Honda Repsol rider Dani Pedrosa announced his retirement early thursday morning ahead of the ninth round of the 2018 MotoGP season at the Sachsenring. The announcement comes on the heels of a flurry of news in the MotoGP paddock with Jorge Lorenzo joining Marc Marquez next year at HRC and the proposed Yamaha Petronas team. Not to mention Pedrosa’s own scheduled press conference at the last round in Assen where the HRC rider was unable to make his announcement for whatever reason, as he had planned.

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“Always the bridesmaid and never the bride”, a favorite line of MotoGP commentators. The Spaniard is a three-time world champion with a win in the 125cc class in 2003 and back-to-back wins in the now defunct 250cc in 2004 and 2005. Although Pedrosa has been able to clinch the world title in his previous two classes, the MotoGP title has managed to elude him over the past 12 seasons. Fraught with injuries, and what at times simply seems to be bad luck, Dani Pedrosa has still managed his share of records, podiums, and accolades. Since the MotoGP commentators are also good at throwing together obscure statistics, let’s take a look at some of the more impressive accomplishments of the Catalan rider.

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Dani Pedrosa landed on the top step of the podium five times in 2003, and despite ending the season with a crash which caused two broken ankles, took the title that year for the 125cc class.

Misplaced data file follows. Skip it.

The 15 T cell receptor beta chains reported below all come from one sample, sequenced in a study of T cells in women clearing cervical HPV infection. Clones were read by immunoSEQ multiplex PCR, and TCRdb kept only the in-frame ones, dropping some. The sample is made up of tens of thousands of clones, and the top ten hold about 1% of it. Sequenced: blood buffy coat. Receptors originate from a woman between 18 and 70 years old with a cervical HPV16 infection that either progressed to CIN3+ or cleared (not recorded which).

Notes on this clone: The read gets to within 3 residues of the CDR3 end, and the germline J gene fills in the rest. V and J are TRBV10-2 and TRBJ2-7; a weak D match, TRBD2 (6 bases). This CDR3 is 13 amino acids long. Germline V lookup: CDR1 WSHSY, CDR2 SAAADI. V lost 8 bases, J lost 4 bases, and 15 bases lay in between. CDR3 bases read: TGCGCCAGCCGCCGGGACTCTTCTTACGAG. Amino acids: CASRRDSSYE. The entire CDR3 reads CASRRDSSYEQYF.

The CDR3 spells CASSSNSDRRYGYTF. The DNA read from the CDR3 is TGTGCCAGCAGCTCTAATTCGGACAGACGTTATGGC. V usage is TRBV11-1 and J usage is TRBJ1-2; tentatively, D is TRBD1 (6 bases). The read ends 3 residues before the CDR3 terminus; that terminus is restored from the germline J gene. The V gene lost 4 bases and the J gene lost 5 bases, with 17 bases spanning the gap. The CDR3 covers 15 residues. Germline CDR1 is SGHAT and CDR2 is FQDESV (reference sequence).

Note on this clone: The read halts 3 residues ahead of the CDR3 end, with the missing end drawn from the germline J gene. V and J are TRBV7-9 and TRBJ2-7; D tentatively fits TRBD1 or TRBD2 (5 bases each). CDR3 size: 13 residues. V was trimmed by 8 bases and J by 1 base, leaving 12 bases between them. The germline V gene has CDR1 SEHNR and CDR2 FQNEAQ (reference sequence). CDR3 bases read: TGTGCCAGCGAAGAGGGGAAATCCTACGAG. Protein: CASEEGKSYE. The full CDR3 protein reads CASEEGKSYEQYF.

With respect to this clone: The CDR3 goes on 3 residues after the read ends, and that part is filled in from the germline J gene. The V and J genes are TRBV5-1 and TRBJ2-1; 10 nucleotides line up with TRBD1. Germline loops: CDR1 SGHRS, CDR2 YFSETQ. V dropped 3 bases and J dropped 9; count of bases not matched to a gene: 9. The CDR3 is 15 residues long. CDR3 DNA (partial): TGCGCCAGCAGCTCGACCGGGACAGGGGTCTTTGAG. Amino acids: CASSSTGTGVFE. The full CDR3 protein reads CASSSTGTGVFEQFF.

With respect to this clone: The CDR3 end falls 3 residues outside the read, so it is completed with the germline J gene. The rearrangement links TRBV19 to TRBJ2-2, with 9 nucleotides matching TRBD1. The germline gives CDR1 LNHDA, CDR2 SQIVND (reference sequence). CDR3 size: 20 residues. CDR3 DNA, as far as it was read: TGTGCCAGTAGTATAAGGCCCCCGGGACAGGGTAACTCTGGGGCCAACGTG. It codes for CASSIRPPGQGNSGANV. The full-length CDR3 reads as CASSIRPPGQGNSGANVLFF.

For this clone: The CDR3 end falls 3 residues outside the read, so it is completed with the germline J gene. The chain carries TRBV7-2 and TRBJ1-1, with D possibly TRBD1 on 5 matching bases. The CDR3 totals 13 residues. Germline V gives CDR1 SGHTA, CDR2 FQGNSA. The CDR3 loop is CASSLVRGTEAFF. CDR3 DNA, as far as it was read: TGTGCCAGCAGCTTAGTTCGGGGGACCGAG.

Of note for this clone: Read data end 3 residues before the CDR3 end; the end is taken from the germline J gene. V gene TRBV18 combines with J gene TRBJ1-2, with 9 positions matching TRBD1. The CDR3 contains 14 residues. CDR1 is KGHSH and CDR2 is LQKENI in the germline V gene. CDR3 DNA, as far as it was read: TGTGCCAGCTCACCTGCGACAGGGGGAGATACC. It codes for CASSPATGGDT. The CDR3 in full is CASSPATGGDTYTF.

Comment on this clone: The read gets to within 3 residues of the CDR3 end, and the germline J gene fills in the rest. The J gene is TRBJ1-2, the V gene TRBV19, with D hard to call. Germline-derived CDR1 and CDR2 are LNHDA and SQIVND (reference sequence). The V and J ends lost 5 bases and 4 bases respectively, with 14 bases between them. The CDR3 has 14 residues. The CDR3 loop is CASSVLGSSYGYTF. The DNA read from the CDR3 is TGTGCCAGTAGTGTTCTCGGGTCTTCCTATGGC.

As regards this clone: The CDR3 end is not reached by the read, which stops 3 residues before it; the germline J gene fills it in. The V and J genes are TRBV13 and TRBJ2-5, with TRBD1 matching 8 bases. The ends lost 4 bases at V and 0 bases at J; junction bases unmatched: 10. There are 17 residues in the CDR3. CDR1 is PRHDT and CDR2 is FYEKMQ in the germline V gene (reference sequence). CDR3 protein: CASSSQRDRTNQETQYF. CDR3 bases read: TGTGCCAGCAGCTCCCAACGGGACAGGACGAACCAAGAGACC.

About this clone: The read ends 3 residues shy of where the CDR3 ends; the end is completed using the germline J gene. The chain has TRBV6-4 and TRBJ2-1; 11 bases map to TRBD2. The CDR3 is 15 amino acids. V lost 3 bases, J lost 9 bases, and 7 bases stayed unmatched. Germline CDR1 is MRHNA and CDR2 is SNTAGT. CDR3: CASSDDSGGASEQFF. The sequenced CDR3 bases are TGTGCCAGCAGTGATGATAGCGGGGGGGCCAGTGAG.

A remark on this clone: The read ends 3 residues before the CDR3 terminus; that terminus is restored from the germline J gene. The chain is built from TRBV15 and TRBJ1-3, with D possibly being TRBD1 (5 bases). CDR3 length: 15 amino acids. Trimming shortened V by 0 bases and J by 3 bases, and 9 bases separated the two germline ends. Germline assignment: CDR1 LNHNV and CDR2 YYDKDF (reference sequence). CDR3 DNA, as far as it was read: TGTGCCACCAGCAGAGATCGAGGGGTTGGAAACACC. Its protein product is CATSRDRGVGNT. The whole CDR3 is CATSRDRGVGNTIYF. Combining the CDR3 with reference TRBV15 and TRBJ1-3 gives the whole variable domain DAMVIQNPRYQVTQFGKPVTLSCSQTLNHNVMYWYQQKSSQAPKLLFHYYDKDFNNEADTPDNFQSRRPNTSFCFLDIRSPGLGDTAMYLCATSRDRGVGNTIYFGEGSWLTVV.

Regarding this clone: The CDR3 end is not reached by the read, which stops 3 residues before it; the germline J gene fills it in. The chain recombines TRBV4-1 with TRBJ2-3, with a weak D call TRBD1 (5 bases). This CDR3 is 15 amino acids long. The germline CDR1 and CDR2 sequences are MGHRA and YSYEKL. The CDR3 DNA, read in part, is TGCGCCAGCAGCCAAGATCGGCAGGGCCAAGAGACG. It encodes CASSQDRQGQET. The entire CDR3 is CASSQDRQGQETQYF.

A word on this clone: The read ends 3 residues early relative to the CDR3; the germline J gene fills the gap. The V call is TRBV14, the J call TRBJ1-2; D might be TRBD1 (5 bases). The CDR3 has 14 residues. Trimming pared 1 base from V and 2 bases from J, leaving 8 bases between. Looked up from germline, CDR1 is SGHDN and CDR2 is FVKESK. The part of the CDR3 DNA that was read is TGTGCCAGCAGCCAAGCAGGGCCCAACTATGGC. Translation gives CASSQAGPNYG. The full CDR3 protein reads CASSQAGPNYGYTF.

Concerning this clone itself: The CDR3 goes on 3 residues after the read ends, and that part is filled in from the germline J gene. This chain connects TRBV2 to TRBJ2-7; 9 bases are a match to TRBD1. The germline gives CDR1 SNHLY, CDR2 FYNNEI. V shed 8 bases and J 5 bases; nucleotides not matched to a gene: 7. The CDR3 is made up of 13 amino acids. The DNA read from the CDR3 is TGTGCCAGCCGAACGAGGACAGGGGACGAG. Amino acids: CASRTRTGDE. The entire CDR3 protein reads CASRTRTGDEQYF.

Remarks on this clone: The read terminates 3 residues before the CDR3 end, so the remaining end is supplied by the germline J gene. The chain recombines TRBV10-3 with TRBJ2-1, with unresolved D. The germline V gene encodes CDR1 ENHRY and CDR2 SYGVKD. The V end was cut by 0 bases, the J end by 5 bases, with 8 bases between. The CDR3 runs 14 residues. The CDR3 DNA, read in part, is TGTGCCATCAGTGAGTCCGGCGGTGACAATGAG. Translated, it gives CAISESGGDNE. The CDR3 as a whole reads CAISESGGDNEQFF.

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Pedrosa then went on to secure the title in 2004 in his rookie year racing the 250cc class which also saw him, aged 18 years and 202 days old, as the youngest title winner in the class. Dani also took home the title the following year.

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Despite never holding a world title in MotoGP, Pedrosa would establish himself as a podium contender for the past 12 seasons, 13 including 2018, and has been a title contender many times throughout his career in fact, behind Giacomo Agostini and Valentino Rossi, Dani Pedrosa holds the third most podiums of all time.

Fighting for podium and title contention for 16 years is no easy task, yet Pedrosa has managed to do so, which sees Dani as the only rider in history to win at least one Grand Prix per season, for 16 years. The only other stat that rivals this is the 17 various injuries that have also plagued the Spanish rider during the last 16 seasons. Dani Pedrosa may be small in stature but he has absolutely shown over the years that his dedication and determination has remained resolute.

We will absolutely miss your underdog performances, level-headedness, world-class abilities, and “tiny samurai” references. Thank you for all that you have given to the sport and for everyone at MO, we wish you all the best in your future endeavors.